I recently took a peak at the Ubuntu-X Team's page on the Ubuntu Wiki. I've been told that Jaunty handles XConfig differently than Intrepid or any of the other releases. Unfortunately, I'm an X novice and so can't see any discernible difference between X now and X then. xorg.conf seems to remain the central setup, and it doesn't seem that there are any new programming parameters for it. The greatest change seems to be the new "automagical" behaviors that ship with Jaunty.
One of the greatest achievements made with X seems to be "input-hotplug," which should automatically configure new devices. If this doesn't work out, though, "xinput list" seems to be the fastest output for X device issues. The Ubuntu-X team describes this particular process like this:
"Historically, X probes input devices on X startup, so devices attached subsequently may not function. To overcome this in situations like a laptop with external mouse, the kernel emulates a PS/2 mouse at /dev/input/mice (or /dev/psaux) with events coming from ANY mouse connected to the system. This mostly works, but doesn't handle multi-protocol situations perfectly (other protocols can be translated, but some events can be lost in the process)... Without input-hotplug, all input devices need to be configured in xorg.conf, thus adding a new device or reconfiguring a device would require an X restart."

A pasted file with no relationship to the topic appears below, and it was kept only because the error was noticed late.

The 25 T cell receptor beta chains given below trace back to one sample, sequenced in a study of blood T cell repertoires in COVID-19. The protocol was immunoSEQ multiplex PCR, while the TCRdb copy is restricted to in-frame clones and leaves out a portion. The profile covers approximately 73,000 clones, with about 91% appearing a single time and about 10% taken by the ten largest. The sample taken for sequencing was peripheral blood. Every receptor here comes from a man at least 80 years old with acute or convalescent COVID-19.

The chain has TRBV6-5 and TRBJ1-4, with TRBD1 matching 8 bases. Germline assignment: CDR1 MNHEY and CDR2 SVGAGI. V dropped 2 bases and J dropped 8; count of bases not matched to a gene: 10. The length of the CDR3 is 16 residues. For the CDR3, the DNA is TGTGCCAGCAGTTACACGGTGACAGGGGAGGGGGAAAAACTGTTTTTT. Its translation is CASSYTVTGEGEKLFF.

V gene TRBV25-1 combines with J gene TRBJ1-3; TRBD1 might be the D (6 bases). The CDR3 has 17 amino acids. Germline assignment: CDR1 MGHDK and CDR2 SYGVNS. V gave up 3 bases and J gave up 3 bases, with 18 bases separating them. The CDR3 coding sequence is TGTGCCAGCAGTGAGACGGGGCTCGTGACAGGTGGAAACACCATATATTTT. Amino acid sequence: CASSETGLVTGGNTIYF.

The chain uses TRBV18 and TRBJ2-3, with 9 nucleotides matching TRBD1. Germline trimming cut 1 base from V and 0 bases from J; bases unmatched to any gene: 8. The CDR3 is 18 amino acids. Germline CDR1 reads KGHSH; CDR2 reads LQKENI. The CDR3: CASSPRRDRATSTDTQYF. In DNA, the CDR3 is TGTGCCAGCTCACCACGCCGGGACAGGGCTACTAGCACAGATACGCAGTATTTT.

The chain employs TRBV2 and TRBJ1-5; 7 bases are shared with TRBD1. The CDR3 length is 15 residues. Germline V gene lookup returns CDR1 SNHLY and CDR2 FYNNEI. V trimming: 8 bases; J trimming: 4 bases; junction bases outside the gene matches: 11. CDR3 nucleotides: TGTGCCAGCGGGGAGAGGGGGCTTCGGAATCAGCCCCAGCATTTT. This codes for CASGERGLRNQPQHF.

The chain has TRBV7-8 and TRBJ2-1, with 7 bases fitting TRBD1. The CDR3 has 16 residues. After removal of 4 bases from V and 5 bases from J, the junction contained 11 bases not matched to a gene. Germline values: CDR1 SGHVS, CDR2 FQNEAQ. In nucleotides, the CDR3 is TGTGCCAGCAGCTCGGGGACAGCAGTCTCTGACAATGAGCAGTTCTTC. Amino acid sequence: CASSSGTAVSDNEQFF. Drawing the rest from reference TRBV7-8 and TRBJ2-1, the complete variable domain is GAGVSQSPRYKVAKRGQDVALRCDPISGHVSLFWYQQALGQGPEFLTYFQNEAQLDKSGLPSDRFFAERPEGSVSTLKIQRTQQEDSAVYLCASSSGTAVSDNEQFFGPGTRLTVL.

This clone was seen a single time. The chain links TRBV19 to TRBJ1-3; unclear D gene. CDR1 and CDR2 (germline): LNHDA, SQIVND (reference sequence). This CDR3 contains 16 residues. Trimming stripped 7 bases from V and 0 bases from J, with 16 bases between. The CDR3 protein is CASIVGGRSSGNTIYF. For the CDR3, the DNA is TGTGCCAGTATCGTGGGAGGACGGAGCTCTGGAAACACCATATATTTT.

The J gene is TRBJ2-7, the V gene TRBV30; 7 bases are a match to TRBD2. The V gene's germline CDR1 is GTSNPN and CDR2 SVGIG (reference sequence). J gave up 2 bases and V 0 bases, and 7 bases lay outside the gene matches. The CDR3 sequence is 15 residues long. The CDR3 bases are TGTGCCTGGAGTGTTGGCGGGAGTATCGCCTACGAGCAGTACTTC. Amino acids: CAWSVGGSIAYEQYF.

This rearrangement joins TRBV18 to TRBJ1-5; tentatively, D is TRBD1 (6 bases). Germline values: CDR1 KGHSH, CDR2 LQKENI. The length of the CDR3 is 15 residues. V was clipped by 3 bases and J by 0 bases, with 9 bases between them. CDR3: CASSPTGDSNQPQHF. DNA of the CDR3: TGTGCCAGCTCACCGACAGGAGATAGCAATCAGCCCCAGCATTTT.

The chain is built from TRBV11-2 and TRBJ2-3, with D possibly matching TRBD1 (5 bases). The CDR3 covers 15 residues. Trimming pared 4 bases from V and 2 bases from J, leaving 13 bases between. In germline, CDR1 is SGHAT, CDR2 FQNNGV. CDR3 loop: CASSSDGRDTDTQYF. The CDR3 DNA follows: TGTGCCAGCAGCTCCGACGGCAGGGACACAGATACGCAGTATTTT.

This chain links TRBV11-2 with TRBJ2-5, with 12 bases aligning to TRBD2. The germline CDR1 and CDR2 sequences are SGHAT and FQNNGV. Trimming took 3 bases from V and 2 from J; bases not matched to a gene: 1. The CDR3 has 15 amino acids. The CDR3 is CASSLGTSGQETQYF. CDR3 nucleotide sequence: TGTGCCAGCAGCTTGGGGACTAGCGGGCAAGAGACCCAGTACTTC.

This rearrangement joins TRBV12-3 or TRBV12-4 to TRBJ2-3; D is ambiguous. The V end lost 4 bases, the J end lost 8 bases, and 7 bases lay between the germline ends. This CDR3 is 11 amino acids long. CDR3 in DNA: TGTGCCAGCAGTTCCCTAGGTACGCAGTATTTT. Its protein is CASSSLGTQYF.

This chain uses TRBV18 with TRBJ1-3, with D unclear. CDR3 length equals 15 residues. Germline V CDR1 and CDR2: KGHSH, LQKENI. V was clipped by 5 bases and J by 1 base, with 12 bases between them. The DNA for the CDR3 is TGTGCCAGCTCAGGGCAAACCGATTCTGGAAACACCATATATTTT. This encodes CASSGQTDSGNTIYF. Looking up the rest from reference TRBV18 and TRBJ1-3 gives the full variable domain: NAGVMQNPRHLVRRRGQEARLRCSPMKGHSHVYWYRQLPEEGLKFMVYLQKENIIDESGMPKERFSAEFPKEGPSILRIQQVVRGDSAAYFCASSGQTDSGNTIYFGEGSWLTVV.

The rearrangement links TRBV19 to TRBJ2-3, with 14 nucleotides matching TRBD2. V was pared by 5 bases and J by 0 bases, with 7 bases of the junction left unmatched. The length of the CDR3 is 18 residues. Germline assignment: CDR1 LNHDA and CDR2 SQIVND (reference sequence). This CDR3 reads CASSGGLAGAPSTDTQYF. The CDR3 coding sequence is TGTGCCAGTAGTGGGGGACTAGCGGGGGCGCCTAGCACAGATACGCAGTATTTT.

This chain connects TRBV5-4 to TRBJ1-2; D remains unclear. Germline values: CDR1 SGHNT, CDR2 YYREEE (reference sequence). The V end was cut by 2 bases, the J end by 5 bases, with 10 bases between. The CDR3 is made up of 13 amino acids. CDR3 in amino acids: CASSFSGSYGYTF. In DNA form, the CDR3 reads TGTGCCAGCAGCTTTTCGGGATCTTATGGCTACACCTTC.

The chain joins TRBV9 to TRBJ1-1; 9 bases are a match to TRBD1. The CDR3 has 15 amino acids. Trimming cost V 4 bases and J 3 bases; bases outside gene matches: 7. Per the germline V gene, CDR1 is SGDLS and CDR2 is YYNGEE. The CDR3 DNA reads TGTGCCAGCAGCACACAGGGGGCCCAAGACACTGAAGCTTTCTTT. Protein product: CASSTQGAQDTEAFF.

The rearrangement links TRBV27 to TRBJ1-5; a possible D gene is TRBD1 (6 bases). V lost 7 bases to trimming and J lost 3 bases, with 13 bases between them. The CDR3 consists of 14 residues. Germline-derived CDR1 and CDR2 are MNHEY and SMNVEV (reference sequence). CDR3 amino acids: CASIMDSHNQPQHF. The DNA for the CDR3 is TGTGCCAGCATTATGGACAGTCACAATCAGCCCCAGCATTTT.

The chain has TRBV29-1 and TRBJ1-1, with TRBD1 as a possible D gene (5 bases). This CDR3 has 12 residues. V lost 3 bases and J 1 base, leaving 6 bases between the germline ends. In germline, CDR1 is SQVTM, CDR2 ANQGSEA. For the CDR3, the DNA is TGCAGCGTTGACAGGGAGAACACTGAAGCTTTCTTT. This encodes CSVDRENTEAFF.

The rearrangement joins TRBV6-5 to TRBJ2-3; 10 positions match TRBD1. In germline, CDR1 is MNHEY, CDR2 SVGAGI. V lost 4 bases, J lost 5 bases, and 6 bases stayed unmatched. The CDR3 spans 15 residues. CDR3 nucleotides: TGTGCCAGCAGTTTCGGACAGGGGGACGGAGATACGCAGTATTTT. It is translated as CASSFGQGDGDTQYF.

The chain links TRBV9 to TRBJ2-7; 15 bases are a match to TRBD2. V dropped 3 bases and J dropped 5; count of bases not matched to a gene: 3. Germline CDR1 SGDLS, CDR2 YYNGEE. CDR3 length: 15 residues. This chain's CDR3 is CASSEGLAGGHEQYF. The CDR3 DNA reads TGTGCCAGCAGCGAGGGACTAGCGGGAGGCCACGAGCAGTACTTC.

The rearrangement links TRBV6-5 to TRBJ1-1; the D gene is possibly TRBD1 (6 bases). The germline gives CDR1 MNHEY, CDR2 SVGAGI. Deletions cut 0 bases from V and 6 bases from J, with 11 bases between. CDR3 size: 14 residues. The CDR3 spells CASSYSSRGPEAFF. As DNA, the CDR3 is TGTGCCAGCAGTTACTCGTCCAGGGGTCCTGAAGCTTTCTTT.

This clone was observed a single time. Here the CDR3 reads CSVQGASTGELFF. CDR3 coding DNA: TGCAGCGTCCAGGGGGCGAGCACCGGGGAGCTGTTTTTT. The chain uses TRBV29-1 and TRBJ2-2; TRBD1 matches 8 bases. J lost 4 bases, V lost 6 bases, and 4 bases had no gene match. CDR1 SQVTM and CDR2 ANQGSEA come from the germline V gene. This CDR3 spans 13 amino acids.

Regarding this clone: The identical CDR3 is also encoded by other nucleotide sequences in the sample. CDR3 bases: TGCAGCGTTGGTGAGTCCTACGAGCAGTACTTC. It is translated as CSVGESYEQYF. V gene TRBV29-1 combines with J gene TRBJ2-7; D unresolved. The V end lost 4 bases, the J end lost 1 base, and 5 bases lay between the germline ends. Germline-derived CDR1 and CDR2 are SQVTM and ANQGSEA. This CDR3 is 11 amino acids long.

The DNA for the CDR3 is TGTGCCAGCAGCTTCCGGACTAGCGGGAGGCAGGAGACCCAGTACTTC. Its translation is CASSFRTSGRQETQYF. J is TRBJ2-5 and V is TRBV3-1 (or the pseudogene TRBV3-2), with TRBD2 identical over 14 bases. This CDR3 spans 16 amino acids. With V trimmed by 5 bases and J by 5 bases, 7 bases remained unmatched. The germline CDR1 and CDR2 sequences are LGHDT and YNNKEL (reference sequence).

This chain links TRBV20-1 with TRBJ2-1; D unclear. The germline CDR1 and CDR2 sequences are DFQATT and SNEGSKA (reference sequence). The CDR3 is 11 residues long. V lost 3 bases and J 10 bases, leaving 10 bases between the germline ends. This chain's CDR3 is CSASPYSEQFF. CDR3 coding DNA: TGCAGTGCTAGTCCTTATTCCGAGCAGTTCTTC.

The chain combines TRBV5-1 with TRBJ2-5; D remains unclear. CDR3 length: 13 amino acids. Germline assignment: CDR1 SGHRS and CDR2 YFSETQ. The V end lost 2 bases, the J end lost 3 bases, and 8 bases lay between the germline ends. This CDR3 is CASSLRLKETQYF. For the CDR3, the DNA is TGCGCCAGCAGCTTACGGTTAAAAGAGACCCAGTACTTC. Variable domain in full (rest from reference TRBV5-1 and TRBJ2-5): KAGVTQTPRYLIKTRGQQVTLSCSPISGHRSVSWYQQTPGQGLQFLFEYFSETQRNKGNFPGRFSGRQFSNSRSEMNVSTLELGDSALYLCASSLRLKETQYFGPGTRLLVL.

Not everything has been automated as of yet, though. "Virtual" framebuffers, such as dual-screen output, need to be defined manually in xorg.conf (which, I will attest, is a veritable impossibility for casual home users).
DontZap and Sticky Keys
In addition, die-hard X users will notice that CTRL-ALT-BACKSPACE does nothing now (Wha?!). The Ubuntu-X team describes their reasoning for this revision:
"The DontZap option in the /etc/X11/xorg.conf file enables or disables the CTRL-ALT-BACKSPACE shortcut to restart the X-server. In previous Ubuntu releases, this shortcut was enabled by default, however this will change starting with 9.04 "Jaunty", as a number of users have complained about accidentally restarting their X-Server."
The fix for this is simple, though.
Sticky Keys is part of the impetus for this revision. Holding down the shift-key for 8 seconds enables Sticky Keys, making the CTRL key "sticky," for the purposes of keyboard shortcuts. Apparently, a sizable number of people enable this option, then accidentally restart their X-Servers.
There's probably more to the new X configuration than I've flushed out. More to follow.